There seems to be some confusion here-During infection, the phage coat
protein III binds to the F-pilus, which is present on the bacterial cell.
If you insert a small peptide sequence into the coat protein III, the
phage can still assemble properly, and can still infect E. coli. The
ablility of the phage to carry out its normal fuctions probably depends on
the size of the insert, i.e. if you put a large protein there, the coat
protein III might no longer bind to the F-pilus, so in this case you would
have to make phage that had both normal coat protein and your fusion
When making phage-displayed ScFv, you usually clone the ScFv DNA into the
coat protein gene in a phagemid vector and transform this into the
bacteria. You then use helper phage to produce phage particles that
carry the ScFv/phagemid vector as their genome, and display the protein
III/ScFv. You don't want to have phage that display the ScFv but carry a
wild-type genome, because then you have no way of recovering your clone.
I hope this clarifies things-Good luck with your paper.
In article <henry.12.000DEA04 at whio.lincoln.ac.nz>,
henry at whio.lincoln.ac.nz (Hayden Henry) wrote:
> Hi all! I'm writing an essay on phage expression of scFV (single chain
> antibody variable region fragments), and I have a question.
>> The primary question is: Can the phage be correctly packaged in a
> bacteria, without ANY phage pillus?
>> The background to this question is as follows:
> In the early papers e.g. McCafferty et al., Nature 348, 552-554, they
> inserted a synthetic sequence they wanted to express, into an fd-CAT1
> vector and interrupted the coat protein III gene (though if you look at the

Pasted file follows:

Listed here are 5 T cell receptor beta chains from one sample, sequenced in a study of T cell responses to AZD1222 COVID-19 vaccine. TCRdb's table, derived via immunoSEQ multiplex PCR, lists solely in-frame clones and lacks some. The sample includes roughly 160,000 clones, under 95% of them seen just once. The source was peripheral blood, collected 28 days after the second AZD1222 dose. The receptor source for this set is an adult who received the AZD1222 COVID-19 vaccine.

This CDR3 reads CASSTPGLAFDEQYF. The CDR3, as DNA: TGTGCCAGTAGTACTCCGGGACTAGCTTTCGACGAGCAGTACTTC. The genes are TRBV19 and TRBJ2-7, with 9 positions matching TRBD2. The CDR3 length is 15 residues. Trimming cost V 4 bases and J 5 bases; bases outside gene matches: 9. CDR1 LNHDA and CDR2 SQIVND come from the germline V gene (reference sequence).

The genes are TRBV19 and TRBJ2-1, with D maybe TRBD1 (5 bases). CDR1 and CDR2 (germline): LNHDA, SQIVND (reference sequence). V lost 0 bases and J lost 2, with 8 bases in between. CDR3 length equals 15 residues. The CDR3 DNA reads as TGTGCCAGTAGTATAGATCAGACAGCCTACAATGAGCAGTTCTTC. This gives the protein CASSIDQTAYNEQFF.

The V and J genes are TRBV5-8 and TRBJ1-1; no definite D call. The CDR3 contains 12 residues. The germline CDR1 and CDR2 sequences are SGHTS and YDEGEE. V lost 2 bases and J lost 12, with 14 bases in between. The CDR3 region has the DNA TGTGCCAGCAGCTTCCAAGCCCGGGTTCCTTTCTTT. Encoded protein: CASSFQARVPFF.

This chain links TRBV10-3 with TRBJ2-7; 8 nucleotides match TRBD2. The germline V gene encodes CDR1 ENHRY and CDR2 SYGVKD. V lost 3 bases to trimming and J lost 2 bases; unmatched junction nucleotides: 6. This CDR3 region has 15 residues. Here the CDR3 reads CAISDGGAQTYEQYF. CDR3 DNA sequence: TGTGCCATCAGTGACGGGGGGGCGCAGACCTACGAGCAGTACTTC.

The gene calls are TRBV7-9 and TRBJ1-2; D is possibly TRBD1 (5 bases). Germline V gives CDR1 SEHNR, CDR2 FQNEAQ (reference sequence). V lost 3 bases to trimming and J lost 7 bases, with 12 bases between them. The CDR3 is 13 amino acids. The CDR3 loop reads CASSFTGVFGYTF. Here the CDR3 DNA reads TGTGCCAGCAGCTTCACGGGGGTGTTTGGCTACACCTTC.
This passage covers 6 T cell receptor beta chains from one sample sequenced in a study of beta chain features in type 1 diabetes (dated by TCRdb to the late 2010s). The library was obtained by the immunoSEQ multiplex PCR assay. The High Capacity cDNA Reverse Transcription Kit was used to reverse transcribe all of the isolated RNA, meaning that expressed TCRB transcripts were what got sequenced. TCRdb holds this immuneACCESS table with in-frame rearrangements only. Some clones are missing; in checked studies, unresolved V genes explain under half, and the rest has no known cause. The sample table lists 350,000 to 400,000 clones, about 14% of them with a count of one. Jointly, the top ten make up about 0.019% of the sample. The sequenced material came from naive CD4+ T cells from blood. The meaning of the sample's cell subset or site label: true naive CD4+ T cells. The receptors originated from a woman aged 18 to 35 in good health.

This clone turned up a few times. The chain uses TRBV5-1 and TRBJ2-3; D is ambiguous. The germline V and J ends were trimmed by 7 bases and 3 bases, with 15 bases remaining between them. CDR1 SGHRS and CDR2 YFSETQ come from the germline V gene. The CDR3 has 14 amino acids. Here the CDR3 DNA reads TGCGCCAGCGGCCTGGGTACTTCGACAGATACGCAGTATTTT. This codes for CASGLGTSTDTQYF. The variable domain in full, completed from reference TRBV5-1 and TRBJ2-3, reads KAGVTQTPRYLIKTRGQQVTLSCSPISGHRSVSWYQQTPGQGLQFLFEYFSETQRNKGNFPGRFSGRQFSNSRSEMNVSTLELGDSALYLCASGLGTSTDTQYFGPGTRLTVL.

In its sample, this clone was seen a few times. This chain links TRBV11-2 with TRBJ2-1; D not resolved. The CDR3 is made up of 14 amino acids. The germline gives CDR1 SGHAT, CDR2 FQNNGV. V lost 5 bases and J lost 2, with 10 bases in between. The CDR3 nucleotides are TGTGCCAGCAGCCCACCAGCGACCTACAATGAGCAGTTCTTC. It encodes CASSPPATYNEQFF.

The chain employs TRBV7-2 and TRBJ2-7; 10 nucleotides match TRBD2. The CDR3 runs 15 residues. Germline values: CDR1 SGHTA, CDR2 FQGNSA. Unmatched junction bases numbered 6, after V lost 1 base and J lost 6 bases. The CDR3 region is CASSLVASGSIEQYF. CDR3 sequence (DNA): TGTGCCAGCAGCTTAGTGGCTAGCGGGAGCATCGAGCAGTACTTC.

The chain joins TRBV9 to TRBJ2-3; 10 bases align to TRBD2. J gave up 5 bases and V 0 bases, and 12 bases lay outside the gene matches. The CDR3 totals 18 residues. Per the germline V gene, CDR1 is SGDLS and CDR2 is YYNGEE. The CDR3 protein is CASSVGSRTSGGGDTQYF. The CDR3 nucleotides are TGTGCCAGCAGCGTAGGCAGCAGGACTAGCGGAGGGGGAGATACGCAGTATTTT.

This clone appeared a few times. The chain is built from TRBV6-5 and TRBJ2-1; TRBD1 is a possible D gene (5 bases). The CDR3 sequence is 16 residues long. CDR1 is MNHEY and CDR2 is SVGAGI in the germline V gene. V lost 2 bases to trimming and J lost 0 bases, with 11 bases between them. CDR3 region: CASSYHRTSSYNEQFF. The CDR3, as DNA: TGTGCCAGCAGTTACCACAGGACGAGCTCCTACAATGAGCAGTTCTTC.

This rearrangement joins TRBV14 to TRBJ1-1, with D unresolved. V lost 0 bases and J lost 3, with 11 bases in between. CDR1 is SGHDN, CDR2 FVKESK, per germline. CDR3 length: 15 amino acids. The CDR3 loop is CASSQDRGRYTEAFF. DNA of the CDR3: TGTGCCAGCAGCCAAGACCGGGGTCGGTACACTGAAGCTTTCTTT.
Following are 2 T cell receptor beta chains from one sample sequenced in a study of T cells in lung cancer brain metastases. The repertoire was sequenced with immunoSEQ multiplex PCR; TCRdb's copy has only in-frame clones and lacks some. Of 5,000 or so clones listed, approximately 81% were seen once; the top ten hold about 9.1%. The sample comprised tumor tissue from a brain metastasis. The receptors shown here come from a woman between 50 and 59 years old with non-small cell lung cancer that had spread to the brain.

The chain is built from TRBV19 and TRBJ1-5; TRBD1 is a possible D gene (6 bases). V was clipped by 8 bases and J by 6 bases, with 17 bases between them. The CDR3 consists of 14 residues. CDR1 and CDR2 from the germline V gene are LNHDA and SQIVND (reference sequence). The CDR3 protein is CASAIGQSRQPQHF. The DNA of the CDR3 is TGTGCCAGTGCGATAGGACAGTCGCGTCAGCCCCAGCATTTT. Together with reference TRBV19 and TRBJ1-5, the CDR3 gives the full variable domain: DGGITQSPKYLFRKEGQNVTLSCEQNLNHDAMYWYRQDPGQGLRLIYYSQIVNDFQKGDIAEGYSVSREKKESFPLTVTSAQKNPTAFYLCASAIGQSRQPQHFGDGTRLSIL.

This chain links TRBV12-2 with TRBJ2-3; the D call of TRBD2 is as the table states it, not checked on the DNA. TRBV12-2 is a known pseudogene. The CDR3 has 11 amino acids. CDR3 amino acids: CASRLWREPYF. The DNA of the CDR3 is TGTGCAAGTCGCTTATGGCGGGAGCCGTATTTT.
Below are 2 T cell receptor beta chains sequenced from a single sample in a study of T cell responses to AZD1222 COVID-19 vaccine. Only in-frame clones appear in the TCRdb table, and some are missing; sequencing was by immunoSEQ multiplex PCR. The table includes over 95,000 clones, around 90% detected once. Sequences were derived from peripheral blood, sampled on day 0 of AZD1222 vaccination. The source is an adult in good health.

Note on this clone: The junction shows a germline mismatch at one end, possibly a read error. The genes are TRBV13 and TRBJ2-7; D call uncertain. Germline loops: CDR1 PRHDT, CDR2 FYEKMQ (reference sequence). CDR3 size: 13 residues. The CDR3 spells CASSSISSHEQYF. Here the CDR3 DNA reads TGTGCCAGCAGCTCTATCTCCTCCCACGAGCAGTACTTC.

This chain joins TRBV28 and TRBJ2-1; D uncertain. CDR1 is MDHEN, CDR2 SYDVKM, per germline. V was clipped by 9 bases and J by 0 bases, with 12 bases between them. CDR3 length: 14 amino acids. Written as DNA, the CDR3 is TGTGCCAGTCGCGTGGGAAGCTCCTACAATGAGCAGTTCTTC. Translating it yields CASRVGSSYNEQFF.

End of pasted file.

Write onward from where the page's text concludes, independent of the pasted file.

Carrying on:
> diagram it has incorrectly been labelled a coat protein VIII gene!). The
> idea was that they could transfect this into an E.coli and express a phage
> with the scFV attached on the phage surface.
>> Now my confusion arises from the fact that the coat protein III gene
> encodes the anchor for the phage pillus. My understanding is that the phage
> pillus is required for phage assembly. However, all of the three to four
> copies of the cpIII protein will have an scFV attached to them and thus
> would be unable to have the pillus attached. So how did the phage form
> without a pillus?????
>> Later papers e.g. Barbas et. al. 1991 Proc.Natl. Acad. Sci. 88, 7978-7982
> make mention that they HAD to use a helper phage in addition to the
> modified phage vector, in order to express the packaged phage. It should be
> noted that these papers were trying to achieve a monovalent display of the
> scFV, i.e. one scFV and three to four pillus.
>> If anyone can help me, my email is Henry at ono.lincoln.ac.nz> Thanks for your time!
Deborah Britt, Ph.D.
Department of Medical Oncology
Rhode Island Hospital